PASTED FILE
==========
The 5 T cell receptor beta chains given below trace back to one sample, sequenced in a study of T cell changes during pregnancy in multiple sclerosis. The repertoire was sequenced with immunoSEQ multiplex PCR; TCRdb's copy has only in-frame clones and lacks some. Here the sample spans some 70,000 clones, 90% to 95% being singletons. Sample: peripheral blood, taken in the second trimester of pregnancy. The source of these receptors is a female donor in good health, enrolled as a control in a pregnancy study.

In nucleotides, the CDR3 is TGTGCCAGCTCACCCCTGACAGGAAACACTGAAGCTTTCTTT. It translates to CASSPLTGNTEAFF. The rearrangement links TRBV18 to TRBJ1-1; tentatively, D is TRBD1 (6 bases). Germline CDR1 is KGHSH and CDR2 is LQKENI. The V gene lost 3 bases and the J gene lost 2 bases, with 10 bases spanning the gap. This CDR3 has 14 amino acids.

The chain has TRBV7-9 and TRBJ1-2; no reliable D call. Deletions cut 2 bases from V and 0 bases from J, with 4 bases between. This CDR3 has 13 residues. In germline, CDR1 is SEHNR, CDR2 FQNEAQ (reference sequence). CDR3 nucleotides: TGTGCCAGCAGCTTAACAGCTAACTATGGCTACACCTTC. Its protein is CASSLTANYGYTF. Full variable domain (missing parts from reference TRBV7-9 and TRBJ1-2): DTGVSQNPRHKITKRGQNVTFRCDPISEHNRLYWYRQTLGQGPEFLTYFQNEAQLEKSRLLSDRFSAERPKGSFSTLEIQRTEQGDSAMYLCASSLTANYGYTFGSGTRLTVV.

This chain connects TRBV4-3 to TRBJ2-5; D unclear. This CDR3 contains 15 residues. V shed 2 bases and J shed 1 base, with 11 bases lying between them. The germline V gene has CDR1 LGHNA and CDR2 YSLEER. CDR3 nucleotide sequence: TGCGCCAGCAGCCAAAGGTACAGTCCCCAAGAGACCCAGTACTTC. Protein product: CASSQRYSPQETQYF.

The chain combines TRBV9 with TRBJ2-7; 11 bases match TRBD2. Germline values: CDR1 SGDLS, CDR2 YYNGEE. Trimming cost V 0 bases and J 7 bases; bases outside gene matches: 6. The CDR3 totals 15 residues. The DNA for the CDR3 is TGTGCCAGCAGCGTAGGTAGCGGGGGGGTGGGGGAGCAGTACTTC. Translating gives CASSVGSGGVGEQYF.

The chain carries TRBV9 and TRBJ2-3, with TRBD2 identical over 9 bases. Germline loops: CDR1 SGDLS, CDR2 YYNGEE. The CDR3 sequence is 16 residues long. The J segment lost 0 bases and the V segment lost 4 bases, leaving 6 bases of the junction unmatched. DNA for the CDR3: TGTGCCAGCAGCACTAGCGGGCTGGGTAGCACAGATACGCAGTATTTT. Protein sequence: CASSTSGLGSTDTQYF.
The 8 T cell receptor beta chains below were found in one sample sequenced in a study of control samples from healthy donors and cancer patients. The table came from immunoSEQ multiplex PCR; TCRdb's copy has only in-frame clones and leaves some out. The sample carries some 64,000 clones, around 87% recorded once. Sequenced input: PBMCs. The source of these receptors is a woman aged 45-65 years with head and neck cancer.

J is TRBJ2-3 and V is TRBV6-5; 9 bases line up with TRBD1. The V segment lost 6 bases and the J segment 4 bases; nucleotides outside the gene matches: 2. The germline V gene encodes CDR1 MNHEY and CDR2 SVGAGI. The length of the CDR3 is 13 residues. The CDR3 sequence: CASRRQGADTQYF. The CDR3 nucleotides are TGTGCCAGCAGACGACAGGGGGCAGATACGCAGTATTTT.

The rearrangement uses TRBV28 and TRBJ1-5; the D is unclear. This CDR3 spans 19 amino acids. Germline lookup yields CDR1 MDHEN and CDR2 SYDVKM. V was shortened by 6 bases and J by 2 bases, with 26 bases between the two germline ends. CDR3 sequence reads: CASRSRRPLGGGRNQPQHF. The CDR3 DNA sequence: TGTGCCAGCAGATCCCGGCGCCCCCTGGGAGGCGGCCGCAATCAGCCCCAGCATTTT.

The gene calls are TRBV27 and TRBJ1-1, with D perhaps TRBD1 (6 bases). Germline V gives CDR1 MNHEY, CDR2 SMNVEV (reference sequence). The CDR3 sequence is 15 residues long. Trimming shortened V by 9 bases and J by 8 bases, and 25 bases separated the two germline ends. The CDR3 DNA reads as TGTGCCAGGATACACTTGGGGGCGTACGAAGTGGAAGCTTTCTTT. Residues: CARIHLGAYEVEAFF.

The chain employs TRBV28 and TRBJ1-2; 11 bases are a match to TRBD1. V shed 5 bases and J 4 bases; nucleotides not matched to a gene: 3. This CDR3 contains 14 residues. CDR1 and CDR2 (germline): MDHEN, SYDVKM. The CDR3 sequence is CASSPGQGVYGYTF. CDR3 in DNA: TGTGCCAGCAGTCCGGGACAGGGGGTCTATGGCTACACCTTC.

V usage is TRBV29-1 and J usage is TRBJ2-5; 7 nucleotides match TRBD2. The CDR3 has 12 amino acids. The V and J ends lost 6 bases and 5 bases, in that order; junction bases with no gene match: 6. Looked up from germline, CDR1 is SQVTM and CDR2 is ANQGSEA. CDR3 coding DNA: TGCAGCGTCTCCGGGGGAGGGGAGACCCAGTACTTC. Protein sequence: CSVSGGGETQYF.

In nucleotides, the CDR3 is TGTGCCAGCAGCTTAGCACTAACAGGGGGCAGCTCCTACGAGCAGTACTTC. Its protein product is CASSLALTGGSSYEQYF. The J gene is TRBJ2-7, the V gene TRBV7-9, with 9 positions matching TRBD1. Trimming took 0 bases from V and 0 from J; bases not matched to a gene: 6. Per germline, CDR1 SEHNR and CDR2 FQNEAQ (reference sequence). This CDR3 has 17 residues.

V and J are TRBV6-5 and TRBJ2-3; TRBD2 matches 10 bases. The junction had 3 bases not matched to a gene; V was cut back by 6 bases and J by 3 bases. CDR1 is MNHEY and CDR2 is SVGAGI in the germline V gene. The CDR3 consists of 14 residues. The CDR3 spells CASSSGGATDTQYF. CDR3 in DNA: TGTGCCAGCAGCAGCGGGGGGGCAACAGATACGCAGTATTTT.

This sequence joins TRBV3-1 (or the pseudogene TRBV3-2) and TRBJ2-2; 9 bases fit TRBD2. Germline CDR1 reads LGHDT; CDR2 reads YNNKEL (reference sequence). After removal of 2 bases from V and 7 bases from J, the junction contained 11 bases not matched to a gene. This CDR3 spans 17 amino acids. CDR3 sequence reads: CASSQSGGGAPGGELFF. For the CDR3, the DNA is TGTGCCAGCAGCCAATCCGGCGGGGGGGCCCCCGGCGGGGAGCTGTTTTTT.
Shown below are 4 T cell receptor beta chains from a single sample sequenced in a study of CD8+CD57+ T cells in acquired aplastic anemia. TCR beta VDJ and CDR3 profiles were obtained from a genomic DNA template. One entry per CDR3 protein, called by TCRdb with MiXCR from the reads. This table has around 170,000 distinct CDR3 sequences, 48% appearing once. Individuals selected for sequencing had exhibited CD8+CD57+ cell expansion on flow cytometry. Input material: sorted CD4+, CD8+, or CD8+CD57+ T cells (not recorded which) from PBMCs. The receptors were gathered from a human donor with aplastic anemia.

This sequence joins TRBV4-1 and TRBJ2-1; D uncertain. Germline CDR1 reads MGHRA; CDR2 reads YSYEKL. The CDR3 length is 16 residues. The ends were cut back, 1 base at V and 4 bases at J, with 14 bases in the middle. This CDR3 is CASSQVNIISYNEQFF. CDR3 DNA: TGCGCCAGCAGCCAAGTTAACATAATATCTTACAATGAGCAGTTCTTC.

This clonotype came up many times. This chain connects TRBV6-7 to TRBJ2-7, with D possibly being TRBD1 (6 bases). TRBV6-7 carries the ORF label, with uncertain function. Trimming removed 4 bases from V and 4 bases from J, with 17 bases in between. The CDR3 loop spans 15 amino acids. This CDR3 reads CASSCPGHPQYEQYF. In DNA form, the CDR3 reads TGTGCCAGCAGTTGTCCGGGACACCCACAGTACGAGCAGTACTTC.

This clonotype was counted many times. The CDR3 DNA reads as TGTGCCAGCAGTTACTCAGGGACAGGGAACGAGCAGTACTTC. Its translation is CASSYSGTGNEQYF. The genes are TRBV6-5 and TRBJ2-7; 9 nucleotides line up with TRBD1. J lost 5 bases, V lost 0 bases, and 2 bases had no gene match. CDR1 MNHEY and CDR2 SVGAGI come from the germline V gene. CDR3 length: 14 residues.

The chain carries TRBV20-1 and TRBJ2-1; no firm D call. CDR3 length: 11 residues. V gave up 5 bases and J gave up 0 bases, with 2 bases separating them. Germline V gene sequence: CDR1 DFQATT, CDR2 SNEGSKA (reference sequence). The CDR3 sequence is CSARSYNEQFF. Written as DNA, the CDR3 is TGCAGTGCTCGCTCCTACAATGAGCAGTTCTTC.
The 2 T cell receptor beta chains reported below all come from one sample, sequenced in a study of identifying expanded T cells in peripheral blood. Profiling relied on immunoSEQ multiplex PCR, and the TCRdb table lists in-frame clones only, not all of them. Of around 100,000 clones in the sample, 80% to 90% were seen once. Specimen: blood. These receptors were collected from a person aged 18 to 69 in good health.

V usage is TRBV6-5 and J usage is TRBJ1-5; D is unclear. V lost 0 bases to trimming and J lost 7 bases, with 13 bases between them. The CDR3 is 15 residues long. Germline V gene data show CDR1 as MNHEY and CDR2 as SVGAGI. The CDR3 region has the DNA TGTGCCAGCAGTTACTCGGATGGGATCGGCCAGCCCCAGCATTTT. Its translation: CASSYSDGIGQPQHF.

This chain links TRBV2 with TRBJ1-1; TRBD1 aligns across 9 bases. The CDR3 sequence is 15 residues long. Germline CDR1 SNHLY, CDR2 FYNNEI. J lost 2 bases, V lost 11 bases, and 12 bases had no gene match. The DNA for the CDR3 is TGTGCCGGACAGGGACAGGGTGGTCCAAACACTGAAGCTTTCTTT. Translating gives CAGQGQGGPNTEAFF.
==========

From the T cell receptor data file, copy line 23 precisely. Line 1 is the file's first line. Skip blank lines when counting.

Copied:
This chain links TRBV2 with TRBJ1-1; TRBD1 aligns across 9 bases. The CDR3 sequence is 15 residues long. Germline CDR1 SNHLY, CDR2 FYNNEI. J lost 2 bases, V lost 11 bases, and 12 bases had no gene match. The DNA for the CDR3 is TGTGCCGGACAGGGACAGGGTGGTCCAAACACTGAAGCTTTCTTT. Translating gives CAGQGQGGPNTEAFF.